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WL Paper 2 - Pham1*Introduction For the wild card exhibit...

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Pham 1 * Introduction For the wild card exhibit of the portfolio, I chose to submit an essay that I wrote in high school. This is my World Lit Paper 2, which was required for the International Baccalaureate diploma program. One of the books we read was Clarice Lispector's collection Family Ties, and our assignment was to choose one of the short stories to write an in depth commentary on. I selected the story with the same name as the collection, “Family Ties,” just because I felt that there were a number of things that I could discuss in my essay. The main reason I wanted to make this my Wild Card entry was because I wanted to take some of my previous writing and compare it to the work I've done this semester in English 1102. That way, I could closely examine my writing and see how much I've changed of improved in terms of literary essays. ------ Stephanie Pham H. Wilson IB English- WL Paper 2 26 February 2010 “Family Ties” Clarice Lispector addresses a spectrum of universal themes in her collection Family Ties. Various truths about the human condition and experience are prevalent throughout the short stories. In “Family Ties,” Lispector presents an awkward interaction between a daughter and a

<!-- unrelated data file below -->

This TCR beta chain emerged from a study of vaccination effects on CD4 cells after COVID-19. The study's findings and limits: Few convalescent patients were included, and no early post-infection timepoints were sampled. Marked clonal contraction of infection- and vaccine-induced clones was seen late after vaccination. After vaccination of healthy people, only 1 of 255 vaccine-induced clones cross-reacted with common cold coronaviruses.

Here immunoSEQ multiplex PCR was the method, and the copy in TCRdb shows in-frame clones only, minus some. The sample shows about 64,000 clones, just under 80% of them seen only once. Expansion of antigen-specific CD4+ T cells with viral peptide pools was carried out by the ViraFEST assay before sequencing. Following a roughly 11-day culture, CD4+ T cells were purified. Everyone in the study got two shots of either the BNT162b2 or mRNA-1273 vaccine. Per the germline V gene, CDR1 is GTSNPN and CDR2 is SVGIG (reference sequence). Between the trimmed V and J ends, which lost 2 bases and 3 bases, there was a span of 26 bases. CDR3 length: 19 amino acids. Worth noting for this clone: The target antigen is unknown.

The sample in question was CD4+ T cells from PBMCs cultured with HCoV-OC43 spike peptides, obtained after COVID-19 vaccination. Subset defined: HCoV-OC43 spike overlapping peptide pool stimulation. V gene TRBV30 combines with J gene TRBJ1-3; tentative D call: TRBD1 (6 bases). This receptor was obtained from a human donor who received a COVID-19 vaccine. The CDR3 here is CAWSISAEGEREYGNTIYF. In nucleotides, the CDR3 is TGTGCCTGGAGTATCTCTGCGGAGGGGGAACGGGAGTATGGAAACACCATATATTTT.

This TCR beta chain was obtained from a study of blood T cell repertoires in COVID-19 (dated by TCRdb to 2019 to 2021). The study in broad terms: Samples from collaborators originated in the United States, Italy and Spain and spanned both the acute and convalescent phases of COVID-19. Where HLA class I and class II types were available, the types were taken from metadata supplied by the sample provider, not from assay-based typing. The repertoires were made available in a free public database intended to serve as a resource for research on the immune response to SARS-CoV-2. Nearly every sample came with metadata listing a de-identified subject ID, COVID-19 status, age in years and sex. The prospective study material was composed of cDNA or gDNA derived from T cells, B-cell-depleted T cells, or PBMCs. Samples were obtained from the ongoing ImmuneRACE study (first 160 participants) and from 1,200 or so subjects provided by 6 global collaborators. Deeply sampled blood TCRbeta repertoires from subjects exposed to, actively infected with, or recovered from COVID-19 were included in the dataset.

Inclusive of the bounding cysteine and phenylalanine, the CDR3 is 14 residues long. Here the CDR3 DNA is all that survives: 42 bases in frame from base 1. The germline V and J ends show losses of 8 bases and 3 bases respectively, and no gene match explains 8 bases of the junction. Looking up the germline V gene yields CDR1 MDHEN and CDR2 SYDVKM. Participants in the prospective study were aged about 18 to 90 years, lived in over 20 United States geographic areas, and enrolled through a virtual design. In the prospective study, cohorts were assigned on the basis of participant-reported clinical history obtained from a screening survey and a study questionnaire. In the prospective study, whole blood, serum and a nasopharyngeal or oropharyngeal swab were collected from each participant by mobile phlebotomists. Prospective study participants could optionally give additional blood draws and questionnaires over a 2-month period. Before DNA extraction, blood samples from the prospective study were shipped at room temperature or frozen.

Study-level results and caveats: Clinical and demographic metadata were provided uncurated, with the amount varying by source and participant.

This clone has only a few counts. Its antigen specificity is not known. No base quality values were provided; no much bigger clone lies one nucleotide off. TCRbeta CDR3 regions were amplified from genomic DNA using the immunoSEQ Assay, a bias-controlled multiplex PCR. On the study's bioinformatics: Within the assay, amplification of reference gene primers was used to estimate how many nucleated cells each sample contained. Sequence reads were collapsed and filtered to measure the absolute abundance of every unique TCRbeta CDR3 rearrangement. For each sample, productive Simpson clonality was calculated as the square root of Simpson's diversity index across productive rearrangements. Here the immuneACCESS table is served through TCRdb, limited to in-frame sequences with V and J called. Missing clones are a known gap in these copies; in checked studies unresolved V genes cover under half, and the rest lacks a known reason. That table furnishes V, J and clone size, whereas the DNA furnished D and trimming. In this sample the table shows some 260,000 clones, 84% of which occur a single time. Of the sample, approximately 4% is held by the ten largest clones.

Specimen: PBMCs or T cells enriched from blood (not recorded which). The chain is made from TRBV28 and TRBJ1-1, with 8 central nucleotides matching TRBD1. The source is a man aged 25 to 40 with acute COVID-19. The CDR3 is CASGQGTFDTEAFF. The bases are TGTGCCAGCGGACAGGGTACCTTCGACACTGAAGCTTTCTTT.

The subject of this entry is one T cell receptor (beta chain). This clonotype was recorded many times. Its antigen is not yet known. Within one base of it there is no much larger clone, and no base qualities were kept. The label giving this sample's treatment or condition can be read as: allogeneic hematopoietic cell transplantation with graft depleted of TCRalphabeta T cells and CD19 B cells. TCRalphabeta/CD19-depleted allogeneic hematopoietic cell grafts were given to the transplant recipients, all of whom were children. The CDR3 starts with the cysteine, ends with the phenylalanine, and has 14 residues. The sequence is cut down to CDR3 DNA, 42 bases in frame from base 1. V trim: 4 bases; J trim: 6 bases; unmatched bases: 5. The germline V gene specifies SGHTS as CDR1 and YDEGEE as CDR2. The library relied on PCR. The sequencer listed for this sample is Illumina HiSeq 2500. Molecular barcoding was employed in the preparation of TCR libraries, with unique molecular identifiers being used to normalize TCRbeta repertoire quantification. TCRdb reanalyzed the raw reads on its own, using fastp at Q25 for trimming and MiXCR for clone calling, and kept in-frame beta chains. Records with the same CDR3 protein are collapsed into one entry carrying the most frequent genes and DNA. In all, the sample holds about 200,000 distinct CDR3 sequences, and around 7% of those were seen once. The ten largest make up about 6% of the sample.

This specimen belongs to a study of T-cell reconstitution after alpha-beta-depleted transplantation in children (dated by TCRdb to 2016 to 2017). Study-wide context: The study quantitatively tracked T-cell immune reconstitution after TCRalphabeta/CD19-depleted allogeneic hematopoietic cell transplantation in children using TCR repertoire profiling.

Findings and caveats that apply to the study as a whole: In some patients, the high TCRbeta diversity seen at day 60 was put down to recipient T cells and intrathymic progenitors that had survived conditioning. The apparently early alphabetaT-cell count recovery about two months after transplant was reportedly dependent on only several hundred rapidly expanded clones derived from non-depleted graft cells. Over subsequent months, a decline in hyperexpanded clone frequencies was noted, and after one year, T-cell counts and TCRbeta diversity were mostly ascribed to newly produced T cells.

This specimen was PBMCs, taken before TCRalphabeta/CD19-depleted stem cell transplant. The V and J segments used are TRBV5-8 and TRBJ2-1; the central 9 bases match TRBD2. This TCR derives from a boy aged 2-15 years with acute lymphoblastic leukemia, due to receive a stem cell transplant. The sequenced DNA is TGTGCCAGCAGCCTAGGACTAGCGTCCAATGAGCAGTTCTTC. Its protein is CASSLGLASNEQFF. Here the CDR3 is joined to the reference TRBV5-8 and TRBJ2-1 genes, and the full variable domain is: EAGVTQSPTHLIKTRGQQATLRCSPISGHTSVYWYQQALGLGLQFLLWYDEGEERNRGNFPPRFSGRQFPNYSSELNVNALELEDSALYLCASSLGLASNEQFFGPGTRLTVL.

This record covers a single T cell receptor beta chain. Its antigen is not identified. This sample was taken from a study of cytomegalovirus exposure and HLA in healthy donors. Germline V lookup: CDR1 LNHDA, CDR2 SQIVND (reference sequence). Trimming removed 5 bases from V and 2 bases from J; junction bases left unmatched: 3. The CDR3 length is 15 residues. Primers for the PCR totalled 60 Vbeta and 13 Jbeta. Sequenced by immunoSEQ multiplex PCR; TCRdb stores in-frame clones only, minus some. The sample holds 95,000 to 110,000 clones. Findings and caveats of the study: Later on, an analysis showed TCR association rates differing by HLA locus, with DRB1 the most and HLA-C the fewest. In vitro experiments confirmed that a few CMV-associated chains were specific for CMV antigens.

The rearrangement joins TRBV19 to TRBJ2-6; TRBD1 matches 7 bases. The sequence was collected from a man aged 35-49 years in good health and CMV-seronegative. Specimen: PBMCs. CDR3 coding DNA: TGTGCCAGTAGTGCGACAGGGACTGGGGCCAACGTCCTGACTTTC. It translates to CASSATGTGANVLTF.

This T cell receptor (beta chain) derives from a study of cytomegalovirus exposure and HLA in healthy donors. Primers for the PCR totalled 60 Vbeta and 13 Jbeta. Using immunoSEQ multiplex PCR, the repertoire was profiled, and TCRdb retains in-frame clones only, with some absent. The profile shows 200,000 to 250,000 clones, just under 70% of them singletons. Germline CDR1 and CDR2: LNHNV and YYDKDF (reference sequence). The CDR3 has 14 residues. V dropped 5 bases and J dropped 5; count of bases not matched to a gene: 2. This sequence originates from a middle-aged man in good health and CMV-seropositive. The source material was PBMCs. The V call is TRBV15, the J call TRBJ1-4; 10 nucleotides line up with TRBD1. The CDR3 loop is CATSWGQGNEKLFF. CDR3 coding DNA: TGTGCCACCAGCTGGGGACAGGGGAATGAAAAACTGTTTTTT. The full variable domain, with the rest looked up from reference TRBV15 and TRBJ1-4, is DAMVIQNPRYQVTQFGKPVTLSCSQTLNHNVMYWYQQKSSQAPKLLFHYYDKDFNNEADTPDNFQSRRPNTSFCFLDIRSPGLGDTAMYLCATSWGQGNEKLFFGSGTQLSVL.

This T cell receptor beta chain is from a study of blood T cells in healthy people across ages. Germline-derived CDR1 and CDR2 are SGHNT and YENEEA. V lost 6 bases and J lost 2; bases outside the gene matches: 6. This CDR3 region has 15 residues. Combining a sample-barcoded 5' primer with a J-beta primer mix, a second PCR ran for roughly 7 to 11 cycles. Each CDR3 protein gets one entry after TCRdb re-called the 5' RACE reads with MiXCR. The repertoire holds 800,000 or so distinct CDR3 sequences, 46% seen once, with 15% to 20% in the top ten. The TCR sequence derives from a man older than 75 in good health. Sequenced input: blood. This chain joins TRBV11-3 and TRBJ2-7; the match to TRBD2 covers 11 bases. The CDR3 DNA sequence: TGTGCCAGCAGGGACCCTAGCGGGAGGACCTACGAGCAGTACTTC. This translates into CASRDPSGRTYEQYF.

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Pham 2 mother who are concluding the latter’s visit. The story, which gives the whole collection its name, explores the bonds that hold families together. In the text, Clarice Lispector conveys the idea that even though relationships between family members may lack intimacy, the ties that connect families together are still powerful due to feelings of obligation, and she creates this theme by employing literary devices such as diction and characterization. Lispector first generates the estranged feeling between mother and daughter through her diction. Catherine is taking her mother to the train station in a taxi and when it swerves in traffic, the two women accidentally crash into each other. Their reactions are atypical, because they are both surprised by the contact. The older woman lets out an exclamation, “as if overtaken by some irremediable disaster,” and looks at her daughter wondering “[if] some disaster [had] befallen Catherine too” (116). In fact, Catherine does consider the body contact somewhat of a calamity, as her response to it is to “quickly rearrange the suitcases and her handbag in her attempt to remedy the catastrophe as quickly as possible” (116). After the initial surprise, the two
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